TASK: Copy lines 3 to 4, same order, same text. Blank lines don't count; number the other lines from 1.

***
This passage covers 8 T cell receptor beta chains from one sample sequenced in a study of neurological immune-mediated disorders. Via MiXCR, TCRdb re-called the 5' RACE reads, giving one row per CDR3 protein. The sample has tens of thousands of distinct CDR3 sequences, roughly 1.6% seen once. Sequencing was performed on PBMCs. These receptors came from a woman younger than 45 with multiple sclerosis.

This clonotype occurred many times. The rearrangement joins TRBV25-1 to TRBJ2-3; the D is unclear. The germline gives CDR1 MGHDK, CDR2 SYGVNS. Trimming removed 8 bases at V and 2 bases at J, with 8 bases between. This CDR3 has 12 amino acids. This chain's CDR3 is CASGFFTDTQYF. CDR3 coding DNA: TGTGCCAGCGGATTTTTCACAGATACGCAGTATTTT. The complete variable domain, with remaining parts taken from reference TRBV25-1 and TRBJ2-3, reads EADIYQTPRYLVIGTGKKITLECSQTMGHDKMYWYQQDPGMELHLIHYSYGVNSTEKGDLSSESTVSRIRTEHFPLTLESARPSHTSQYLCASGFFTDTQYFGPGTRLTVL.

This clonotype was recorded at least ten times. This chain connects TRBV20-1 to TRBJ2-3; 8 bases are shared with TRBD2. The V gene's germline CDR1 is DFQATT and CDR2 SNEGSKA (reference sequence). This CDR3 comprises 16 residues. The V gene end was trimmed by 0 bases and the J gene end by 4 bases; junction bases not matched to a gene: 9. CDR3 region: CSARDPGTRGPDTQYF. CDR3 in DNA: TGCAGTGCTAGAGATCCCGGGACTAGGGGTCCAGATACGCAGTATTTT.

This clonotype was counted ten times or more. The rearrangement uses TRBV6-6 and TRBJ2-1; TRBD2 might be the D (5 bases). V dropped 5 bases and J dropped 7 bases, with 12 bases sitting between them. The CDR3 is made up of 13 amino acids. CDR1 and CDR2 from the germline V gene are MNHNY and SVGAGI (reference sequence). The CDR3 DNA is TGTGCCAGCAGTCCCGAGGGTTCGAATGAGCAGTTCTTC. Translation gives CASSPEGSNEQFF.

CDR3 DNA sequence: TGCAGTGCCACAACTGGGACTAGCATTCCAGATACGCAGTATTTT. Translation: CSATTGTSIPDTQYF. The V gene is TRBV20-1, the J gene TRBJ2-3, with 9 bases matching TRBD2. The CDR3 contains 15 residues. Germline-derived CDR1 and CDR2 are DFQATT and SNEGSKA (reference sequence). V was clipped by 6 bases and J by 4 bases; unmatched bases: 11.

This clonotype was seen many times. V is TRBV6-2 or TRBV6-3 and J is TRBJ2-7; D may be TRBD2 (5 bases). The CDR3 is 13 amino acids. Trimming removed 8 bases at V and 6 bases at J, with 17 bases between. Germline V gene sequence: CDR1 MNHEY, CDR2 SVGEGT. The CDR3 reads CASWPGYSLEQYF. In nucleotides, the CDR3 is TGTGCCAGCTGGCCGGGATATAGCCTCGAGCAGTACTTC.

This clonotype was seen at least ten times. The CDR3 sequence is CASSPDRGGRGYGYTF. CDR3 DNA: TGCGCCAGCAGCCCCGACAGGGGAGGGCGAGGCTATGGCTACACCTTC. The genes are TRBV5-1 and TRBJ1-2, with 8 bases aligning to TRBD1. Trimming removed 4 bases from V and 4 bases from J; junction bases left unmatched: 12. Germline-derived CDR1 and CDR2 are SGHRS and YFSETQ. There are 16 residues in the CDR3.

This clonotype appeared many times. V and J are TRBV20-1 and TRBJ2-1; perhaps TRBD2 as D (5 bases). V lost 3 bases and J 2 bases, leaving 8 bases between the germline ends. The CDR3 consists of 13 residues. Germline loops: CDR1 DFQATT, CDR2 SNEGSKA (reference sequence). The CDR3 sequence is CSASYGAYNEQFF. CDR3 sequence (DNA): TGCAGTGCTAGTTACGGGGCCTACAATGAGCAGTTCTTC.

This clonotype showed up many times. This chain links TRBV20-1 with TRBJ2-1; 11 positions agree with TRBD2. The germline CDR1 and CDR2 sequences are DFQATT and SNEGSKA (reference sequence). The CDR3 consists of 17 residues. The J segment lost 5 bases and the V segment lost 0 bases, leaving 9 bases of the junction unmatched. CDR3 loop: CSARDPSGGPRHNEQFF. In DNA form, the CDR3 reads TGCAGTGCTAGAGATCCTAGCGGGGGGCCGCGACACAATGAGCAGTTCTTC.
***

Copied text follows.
This clonotype was recorded at least ten times. This chain connects TRBV20-1 to TRBJ2-3; 8 bases are shared with TRBD2. The V gene's germline CDR1 is DFQATT and CDR2 SNEGSKA (reference sequence). This CDR3 comprises 16 residues. The V gene end was trimmed by 0 bases and the J gene end by 4 bases; junction bases not matched to a gene: 9. CDR3 region: CSARDPGTRGPDTQYF. CDR3 in DNA: TGCAGTGCTAGAGATCCCGGGACTAGGGGTCCAGATACGCAGTATTTT.

This clonotype was counted ten times or more. The rearrangement uses TRBV6-6 and TRBJ2-1; TRBD2 might be the D (5 bases). V dropped 5 bases and J dropped 7 bases, with 12 bases sitting between them. The CDR3 is made up of 13 amino acids. CDR1 and CDR2 from the germline V gene are MNHNY and SVGAGI (reference sequence). The CDR3 DNA is TGTGCCAGCAGTCCCGAGGGTTCGAATGAGCAGTTCTTC. Translation gives CASSPEGSNEQFF.